(ITHACA, NY – August 2, 2019) – The first known case of Powassan virus in 2019, a rare tick-borne infection, was reported in New York State earlier this week. A resident of Ulster County died after contracting this disease. The virus can cause symptoms ranging from mild, flu-like symptoms to life threatening encephalitis (inflammation of the brain). In New York State, there are 1 to 2 cases of Powassan virus per year. Frank Kruppa, Public Health Director states, “While Powassan virus is extremely rare, this is an important reminder to take preventive measures. Avoiding tick bites is your best defense against tick-borne infection.” Ticks may be different sizes depending on their stage of life. Nymphs are about the size of a poppy seed, making them hard to spot. Ticks live in shaded, moist areas at ground level. They cling to tall grass, brush, and shrubs, at the edge of woods, along trails, in leaf piles and around old stone walls, waiting for a passerby to come along so they can climb aboard. Here are important steps to keep in mind:
Wear light-colored clothing and enclosed shoes. Tuck pants into socks and shirts into pants when walking in wooded and grassy areas or when gardening.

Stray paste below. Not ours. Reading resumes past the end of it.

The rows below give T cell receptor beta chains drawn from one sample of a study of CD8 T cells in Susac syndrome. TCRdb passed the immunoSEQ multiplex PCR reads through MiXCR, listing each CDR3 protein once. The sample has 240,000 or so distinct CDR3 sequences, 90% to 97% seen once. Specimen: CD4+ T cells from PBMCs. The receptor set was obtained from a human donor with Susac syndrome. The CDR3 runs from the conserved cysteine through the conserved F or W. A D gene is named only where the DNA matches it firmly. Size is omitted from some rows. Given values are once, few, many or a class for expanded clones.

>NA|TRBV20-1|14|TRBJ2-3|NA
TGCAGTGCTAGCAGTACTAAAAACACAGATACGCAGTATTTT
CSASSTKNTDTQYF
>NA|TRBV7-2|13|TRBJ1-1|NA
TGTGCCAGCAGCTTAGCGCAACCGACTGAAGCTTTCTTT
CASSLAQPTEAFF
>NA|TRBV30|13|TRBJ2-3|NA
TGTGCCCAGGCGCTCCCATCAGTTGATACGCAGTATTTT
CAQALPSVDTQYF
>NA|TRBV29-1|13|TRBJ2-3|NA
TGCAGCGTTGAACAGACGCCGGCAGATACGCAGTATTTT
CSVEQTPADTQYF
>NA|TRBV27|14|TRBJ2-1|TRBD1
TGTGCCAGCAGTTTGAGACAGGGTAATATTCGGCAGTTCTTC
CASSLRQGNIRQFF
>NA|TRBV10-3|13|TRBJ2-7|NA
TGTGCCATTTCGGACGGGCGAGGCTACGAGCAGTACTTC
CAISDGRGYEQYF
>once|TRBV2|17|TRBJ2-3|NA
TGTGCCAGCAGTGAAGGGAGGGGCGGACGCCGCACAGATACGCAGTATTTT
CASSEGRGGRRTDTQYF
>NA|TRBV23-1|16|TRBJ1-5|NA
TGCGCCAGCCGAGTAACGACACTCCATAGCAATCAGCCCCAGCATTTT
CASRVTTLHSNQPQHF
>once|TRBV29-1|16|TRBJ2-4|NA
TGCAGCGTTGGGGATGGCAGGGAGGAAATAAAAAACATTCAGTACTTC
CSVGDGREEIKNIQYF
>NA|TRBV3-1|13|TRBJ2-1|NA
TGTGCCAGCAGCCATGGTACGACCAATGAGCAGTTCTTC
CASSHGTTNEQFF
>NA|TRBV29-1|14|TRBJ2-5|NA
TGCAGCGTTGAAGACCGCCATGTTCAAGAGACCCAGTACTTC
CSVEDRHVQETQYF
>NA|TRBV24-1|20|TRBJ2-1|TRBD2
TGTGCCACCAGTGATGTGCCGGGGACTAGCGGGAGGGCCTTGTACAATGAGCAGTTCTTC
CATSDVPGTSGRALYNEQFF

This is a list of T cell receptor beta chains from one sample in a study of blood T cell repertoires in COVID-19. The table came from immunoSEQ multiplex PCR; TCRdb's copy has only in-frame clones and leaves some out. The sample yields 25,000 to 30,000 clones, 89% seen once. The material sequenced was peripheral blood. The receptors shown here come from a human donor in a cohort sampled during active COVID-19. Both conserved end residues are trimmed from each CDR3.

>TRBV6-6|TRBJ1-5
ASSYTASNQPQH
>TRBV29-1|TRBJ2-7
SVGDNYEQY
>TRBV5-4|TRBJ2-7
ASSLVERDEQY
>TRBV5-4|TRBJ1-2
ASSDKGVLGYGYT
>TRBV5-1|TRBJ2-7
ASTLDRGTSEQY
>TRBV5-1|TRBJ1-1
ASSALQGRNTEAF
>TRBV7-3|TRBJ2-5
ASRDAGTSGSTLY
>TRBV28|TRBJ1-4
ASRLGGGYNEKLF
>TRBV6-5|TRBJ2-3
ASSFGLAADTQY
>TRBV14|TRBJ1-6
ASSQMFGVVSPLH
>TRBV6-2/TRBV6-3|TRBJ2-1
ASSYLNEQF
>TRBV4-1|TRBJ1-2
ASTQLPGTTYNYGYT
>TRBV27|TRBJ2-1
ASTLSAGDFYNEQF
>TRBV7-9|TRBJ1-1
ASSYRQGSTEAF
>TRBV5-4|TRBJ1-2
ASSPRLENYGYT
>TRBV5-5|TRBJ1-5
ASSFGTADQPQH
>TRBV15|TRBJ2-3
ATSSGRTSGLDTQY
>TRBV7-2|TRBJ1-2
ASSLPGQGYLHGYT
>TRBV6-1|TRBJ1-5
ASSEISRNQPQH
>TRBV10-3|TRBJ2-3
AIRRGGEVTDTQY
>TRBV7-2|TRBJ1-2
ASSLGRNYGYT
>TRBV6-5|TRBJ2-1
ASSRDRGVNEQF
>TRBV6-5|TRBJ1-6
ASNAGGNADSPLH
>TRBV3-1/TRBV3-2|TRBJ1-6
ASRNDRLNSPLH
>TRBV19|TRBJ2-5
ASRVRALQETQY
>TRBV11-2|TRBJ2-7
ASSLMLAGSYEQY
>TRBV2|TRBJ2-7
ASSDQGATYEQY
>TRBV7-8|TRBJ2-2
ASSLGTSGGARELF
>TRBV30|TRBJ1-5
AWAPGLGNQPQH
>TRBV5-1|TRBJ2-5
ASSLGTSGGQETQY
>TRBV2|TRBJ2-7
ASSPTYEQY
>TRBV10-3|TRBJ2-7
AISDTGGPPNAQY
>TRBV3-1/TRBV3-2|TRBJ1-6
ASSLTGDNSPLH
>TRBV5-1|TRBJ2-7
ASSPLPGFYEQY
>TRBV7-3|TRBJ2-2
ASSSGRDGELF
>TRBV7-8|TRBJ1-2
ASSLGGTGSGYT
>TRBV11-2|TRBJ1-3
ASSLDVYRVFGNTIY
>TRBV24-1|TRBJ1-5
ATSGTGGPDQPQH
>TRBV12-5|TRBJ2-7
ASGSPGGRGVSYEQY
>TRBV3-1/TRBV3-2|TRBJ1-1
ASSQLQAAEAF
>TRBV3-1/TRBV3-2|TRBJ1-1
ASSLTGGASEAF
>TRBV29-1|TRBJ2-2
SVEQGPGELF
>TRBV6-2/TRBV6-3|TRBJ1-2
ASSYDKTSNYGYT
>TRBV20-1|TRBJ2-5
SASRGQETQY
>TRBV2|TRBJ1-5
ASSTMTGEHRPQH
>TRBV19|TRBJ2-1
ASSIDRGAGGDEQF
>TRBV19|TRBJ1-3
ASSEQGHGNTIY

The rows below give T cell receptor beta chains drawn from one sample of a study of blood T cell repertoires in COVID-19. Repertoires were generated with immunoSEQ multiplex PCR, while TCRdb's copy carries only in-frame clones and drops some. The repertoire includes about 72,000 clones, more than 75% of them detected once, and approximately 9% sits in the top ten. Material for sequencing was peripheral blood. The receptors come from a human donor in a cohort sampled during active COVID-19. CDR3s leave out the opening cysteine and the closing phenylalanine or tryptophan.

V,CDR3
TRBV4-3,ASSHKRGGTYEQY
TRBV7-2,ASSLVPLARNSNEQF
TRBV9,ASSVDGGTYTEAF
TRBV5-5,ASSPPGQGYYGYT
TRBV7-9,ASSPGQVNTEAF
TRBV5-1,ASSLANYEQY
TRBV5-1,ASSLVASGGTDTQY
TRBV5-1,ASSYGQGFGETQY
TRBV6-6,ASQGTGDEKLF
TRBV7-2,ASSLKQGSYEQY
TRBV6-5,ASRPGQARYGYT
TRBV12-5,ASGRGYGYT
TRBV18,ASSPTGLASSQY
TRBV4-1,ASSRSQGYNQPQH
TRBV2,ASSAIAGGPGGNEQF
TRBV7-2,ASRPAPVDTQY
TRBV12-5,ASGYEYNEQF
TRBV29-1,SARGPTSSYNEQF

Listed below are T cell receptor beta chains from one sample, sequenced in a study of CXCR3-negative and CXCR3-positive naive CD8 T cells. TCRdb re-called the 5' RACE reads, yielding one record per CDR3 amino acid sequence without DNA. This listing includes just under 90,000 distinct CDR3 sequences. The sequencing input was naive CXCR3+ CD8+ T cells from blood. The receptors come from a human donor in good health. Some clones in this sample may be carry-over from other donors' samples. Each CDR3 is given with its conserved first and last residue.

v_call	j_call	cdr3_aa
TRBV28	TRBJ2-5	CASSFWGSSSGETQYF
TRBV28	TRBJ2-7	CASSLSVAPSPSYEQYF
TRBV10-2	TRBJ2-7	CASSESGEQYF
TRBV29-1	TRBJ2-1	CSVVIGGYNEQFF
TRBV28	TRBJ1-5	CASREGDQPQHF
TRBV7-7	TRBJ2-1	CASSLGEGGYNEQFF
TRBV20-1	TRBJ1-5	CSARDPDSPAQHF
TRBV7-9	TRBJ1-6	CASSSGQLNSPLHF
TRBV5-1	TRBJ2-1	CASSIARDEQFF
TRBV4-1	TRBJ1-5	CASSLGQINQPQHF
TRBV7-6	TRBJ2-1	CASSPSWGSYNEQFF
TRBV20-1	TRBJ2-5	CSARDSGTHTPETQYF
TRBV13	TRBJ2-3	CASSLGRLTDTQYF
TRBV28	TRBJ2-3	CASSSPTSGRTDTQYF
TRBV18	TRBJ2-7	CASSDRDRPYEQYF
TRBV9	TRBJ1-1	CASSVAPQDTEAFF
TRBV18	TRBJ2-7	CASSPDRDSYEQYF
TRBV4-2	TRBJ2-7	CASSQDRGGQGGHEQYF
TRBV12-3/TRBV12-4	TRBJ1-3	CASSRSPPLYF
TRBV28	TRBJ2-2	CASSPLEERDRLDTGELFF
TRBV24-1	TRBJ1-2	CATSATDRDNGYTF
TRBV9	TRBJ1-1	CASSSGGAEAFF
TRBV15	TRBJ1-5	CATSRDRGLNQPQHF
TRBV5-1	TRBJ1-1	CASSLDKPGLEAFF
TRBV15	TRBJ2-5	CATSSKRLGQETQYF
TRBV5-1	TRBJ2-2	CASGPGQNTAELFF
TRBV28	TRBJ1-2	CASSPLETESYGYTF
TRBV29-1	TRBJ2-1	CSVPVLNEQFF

Use repellents with 20%-30% DEET. Be sure to follow label directions. Do not allow children to apply repellents themselves.
Shower after being outdoors. Put clothing into the dryer to kill any remaining ticks that you may not have seen.
Do a daily full body tick check. Pay close attention to the back of the knees, behind the ears, scalp, arm pits, groin area and back. Check children and pets too.
Remove a tick as soon as possible to decrease the chance of infection.
Use a pair of fine tipped tweezers, grasping the tick near the mouthparts, as close to your skin as possible. Pull upward with steady, even pressure. Wash the bite area with soap and water.
Often people are not aware of a tick bite until symptoms appear. These may include severe fatigue, flu-like symptoms, headache, fever, joint swelling, facial paralysis or rash. Some people may experience a sudden red lesion, “bull’s-eye rash,” on their body. If you experience these symptoms, contact your health care practitioner as soon as possible.
Check out these videos about proper tick removal and safety: https://www.health.ny.gov/diseases/communicable/lyme/ To learn more about Tick-borne infection, call the Tompkins County Health Department at 274-6604 or visit the Department’s website: http://tompkinscountyny.gov/health/summer/ticks Find us on Facebook @TompkinsPublicHealth and on Twitter @TompkinsHealth